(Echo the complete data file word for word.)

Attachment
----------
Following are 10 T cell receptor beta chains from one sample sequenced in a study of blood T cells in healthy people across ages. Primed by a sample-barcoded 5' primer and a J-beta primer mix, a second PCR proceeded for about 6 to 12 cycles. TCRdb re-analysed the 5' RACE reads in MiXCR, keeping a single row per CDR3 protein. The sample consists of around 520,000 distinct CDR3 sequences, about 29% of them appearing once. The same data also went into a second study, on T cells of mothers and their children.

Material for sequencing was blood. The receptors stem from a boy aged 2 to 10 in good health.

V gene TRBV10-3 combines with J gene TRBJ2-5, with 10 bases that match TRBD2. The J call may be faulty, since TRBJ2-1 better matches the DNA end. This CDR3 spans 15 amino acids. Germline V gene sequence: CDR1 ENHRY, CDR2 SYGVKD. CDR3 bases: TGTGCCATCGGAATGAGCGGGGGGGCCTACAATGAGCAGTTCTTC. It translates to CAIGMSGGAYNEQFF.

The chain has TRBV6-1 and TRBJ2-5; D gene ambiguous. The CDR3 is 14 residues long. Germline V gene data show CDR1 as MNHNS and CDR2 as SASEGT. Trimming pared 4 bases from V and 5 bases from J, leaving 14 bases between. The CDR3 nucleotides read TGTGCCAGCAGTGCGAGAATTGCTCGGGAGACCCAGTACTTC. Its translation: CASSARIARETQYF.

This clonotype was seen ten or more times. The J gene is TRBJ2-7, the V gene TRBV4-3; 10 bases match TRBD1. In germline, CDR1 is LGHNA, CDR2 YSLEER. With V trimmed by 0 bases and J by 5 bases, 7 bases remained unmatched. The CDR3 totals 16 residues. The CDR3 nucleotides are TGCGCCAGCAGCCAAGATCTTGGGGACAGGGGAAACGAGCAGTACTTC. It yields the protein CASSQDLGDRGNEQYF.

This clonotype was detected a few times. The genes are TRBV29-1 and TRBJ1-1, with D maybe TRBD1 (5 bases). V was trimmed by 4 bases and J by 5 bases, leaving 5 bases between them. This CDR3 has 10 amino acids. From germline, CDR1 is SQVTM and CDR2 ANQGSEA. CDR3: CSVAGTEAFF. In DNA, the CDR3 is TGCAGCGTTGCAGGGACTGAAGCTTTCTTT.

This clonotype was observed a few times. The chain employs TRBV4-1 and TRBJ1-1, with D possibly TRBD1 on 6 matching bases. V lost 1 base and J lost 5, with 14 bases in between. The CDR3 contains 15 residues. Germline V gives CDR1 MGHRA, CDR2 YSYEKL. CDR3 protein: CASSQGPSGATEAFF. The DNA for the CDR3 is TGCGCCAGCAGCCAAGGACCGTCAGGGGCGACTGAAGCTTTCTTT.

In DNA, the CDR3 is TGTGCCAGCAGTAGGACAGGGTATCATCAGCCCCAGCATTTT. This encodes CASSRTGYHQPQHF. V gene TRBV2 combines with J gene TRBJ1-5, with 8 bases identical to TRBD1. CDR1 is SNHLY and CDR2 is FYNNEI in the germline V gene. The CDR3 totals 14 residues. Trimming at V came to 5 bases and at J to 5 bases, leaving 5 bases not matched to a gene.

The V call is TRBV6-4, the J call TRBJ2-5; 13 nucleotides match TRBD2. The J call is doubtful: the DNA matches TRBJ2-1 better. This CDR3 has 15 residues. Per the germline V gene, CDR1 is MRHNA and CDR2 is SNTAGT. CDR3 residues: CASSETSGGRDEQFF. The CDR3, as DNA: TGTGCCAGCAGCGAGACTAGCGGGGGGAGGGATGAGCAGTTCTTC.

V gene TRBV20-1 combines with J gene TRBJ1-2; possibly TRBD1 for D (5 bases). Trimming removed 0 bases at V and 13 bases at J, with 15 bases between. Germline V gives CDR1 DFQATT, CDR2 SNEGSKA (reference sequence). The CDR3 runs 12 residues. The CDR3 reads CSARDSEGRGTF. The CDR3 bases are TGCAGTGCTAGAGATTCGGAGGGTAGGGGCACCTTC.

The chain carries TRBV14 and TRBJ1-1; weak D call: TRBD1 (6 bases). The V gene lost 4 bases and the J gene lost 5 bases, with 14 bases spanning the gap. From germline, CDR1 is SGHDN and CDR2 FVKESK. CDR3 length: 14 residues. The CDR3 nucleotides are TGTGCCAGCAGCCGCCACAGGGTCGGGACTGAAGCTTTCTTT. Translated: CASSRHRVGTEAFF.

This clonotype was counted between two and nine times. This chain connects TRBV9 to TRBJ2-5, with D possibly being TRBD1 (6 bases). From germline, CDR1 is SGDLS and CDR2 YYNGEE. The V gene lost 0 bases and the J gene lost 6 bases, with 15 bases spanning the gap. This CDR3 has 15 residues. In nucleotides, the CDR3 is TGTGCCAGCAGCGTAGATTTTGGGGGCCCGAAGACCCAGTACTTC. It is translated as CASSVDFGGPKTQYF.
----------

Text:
Following are 10 T cell receptor beta chains from one sample sequenced in a study of blood T cells in healthy people across ages. Primed by a sample-barcoded 5' primer and a J-beta primer mix, a second PCR proceeded for about 6 to 12 cycles. TCRdb re-analysed the 5' RACE reads in MiXCR, keeping a single row per CDR3 protein. The sample consists of around 520,000 distinct CDR3 sequences, about 29% of them appearing once. The same data also went into a second study, on T cells of mothers and their children.

Material for sequencing was blood. The receptors stem from a boy aged 2 to 10 in good health.

V gene TRBV10-3 combines with J gene TRBJ2-5, with 10 bases that match TRBD2. The J call may be faulty, since TRBJ2-1 better matches the DNA end. This CDR3 spans 15 amino acids. Germline V gene sequence: CDR1 ENHRY, CDR2 SYGVKD. CDR3 bases: TGTGCCATCGGAATGAGCGGGGGGGCCTACAATGAGCAGTTCTTC. It translates to CAIGMSGGAYNEQFF.

The chain has TRBV6-1 and TRBJ2-5; D gene ambiguous. The CDR3 is 14 residues long. Germline V gene data show CDR1 as MNHNS and CDR2 as SASEGT. Trimming pared 4 bases from V and 5 bases from J, leaving 14 bases between. The CDR3 nucleotides read TGTGCCAGCAGTGCGAGAATTGCTCGGGAGACCCAGTACTTC. Its translation: CASSARIARETQYF.

This clonotype was seen ten or more times. The J gene is TRBJ2-7, the V gene TRBV4-3; 10 bases match TRBD1. In germline, CDR1 is LGHNA, CDR2 YSLEER. With V trimmed by 0 bases and J by 5 bases, 7 bases remained unmatched. The CDR3 totals 16 residues. The CDR3 nucleotides are TGCGCCAGCAGCCAAGATCTTGGGGACAGGGGAAACGAGCAGTACTTC. It yields the protein CASSQDLGDRGNEQYF.

This clonotype was detected a few times. The genes are TRBV29-1 and TRBJ1-1, with D maybe TRBD1 (5 bases). V was trimmed by 4 bases and J by 5 bases, leaving 5 bases between them. This CDR3 has 10 amino acids. From germline, CDR1 is SQVTM and CDR2 ANQGSEA. CDR3: CSVAGTEAFF. In DNA, the CDR3 is TGCAGCGTTGCAGGGACTGAAGCTTTCTTT.

This clonotype was observed a few times. The chain employs TRBV4-1 and TRBJ1-1, with D possibly TRBD1 on 6 matching bases. V lost 1 base and J lost 5, with 14 bases in between. The CDR3 contains 15 residues. Germline V gives CDR1 MGHRA, CDR2 YSYEKL. CDR3 protein: CASSQGPSGATEAFF. The DNA for the CDR3 is TGCGCCAGCAGCCAAGGACCGTCAGGGGCGACTGAAGCTTTCTTT.

In DNA, the CDR3 is TGTGCCAGCAGTAGGACAGGGTATCATCAGCCCCAGCATTTT. This encodes CASSRTGYHQPQHF. V gene TRBV2 combines with J gene TRBJ1-5, with 8 bases identical to TRBD1. CDR1 is SNHLY and CDR2 is FYNNEI in the germline V gene. The CDR3 totals 14 residues. Trimming at V came to 5 bases and at J to 5 bases, leaving 5 bases not matched to a gene.

The V call is TRBV6-4, the J call TRBJ2-5; 13 nucleotides match TRBD2. The J call is doubtful: the DNA matches TRBJ2-1 better. This CDR3 has 15 residues. Per the germline V gene, CDR1 is MRHNA and CDR2 is SNTAGT. CDR3 residues: CASSETSGGRDEQFF. The CDR3, as DNA: TGTGCCAGCAGCGAGACTAGCGGGGGGAGGGATGAGCAGTTCTTC.

V gene TRBV20-1 combines with J gene TRBJ1-2; possibly TRBD1 for D (5 bases). Trimming removed 0 bases at V and 13 bases at J, with 15 bases between. Germline V gives CDR1 DFQATT, CDR2 SNEGSKA (reference sequence). The CDR3 runs 12 residues. The CDR3 reads CSARDSEGRGTF. The CDR3 bases are TGCAGTGCTAGAGATTCGGAGGGTAGGGGCACCTTC.

The chain carries TRBV14 and TRBJ1-1; weak D call: TRBD1 (6 bases). The V gene lost 4 bases and the J gene lost 5 bases, with 14 bases spanning the gap. From germline, CDR1 is SGHDN and CDR2 FVKESK. CDR3 length: 14 residues. The CDR3 nucleotides are TGTGCCAGCAGCCGCCACAGGGTCGGGACTGAAGCTTTCTTT. Translated: CASSRHRVGTEAFF.

This clonotype was counted between two and nine times. This chain connects TRBV9 to TRBJ2-5, with D possibly being TRBD1 (6 bases). From germline, CDR1 is SGDLS and CDR2 YYNGEE. The V gene lost 0 bases and the J gene lost 6 bases, with 15 bases spanning the gap. This CDR3 has 15 residues. In nucleotides, the CDR3 is TGTGCCAGCAGCGTAGATTTTGGGGGCCCGAAGACCCAGTACTTC. It is translated as CASSVDFGGPKTQYF.